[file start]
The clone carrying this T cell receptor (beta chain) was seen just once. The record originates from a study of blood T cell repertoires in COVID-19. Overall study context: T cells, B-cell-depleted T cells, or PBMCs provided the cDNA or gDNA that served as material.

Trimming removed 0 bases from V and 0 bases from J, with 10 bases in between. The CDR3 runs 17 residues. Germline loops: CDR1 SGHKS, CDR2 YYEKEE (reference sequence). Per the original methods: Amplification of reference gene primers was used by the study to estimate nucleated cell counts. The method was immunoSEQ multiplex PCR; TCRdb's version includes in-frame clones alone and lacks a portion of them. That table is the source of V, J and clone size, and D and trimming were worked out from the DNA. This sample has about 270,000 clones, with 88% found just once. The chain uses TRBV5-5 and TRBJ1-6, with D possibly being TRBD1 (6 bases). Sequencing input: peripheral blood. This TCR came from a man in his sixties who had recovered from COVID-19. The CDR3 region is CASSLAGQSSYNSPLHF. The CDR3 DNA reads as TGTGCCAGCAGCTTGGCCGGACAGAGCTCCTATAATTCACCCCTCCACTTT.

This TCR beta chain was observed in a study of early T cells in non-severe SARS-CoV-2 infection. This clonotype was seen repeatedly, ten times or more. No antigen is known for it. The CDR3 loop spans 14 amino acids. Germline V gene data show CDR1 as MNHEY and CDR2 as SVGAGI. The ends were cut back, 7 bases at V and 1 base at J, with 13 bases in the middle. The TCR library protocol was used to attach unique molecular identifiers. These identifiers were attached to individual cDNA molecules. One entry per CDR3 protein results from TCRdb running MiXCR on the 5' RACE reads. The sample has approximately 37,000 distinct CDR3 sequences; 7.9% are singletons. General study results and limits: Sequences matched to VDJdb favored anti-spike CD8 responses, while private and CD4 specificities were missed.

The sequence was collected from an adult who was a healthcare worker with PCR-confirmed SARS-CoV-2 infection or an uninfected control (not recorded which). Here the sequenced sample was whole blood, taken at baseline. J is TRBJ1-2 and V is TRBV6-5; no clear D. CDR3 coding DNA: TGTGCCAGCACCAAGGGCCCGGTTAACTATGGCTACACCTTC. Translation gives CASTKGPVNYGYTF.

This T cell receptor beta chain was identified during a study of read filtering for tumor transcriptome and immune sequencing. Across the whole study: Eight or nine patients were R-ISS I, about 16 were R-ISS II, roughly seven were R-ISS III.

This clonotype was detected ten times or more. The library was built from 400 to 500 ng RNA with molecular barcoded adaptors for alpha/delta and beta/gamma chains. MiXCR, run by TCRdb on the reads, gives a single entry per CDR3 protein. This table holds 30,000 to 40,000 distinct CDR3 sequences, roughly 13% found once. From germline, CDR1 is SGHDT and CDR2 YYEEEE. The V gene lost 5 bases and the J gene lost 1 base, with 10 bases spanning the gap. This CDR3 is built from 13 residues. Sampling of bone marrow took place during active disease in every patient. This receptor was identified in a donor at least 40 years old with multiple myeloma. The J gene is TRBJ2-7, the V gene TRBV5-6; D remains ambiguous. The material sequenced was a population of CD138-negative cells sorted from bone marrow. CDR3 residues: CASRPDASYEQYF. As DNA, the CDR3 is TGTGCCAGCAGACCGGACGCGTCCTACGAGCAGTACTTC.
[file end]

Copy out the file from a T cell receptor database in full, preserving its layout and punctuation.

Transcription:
The clone carrying this T cell receptor (beta chain) was seen just once. The record originates from a study of blood T cell repertoires in COVID-19. Overall study context: T cells, B-cell-depleted T cells, or PBMCs provided the cDNA or gDNA that served as material.

Trimming removed 0 bases from V and 0 bases from J, with 10 bases in between. The CDR3 runs 17 residues. Germline loops: CDR1 SGHKS, CDR2 YYEKEE (reference sequence). Per the original methods: Amplification of reference gene primers was used by the study to estimate nucleated cell counts. The method was immunoSEQ multiplex PCR; TCRdb's version includes in-frame clones alone and lacks a portion of them. That table is the source of V, J and clone size, and D and trimming were worked out from the DNA. This sample has about 270,000 clones, with 88% found just once. The chain uses TRBV5-5 and TRBJ1-6, with D possibly being TRBD1 (6 bases). Sequencing input: peripheral blood. This TCR came from a man in his sixties who had recovered from COVID-19. The CDR3 region is CASSLAGQSSYNSPLHF. The CDR3 DNA reads as TGTGCCAGCAGCTTGGCCGGACAGAGCTCCTATAATTCACCCCTCCACTTT.

This TCR beta chain was observed in a study of early T cells in non-severe SARS-CoV-2 infection. This clonotype was seen repeatedly, ten times or more. No antigen is known for it. The CDR3 loop spans 14 amino acids. Germline V gene data show CDR1 as MNHEY and CDR2 as SVGAGI. The ends were cut back, 7 bases at V and 1 base at J, with 13 bases in the middle. The TCR library protocol was used to attach unique molecular identifiers. These identifiers were attached to individual cDNA molecules. One entry per CDR3 protein results from TCRdb running MiXCR on the 5' RACE reads. The sample has approximately 37,000 distinct CDR3 sequences; 7.9% are singletons. General study results and limits: Sequences matched to VDJdb favored anti-spike CD8 responses, while private and CD4 specificities were missed.

The sequence was collected from an adult who was a healthcare worker with PCR-confirmed SARS-CoV-2 infection or an uninfected control (not recorded which). Here the sequenced sample was whole blood, taken at baseline. J is TRBJ1-2 and V is TRBV6-5; no clear D. CDR3 coding DNA: TGTGCCAGCACCAAGGGCCCGGTTAACTATGGCTACACCTTC. Translation gives CASTKGPVNYGYTF.

This T cell receptor beta chain was identified during a study of read filtering for tumor transcriptome and immune sequencing. Across the whole study: Eight or nine patients were R-ISS I, about 16 were R-ISS II, roughly seven were R-ISS III.

This clonotype was detected ten times or more. The library was built from 400 to 500 ng RNA with molecular barcoded adaptors for alpha/delta and beta/gamma chains. MiXCR, run by TCRdb on the reads, gives a single entry per CDR3 protein. This table holds 30,000 to 40,000 distinct CDR3 sequences, roughly 13% found once. From germline, CDR1 is SGHDT and CDR2 YYEEEE. The V gene lost 5 bases and the J gene lost 1 base, with 10 bases spanning the gap. This CDR3 is built from 13 residues. Sampling of bone marrow took place during active disease in every patient. This receptor was identified in a donor at least 40 years old with multiple myeloma. The J gene is TRBJ2-7, the V gene TRBV5-6; D remains ambiguous. The material sequenced was a population of CD138-negative cells sorted from bone marrow. CDR3 residues: CASRPDASYEQYF. As DNA, the CDR3 is TGTGCCAGCAGACCGGACGCGTCCTACGAGCAGTACTTC.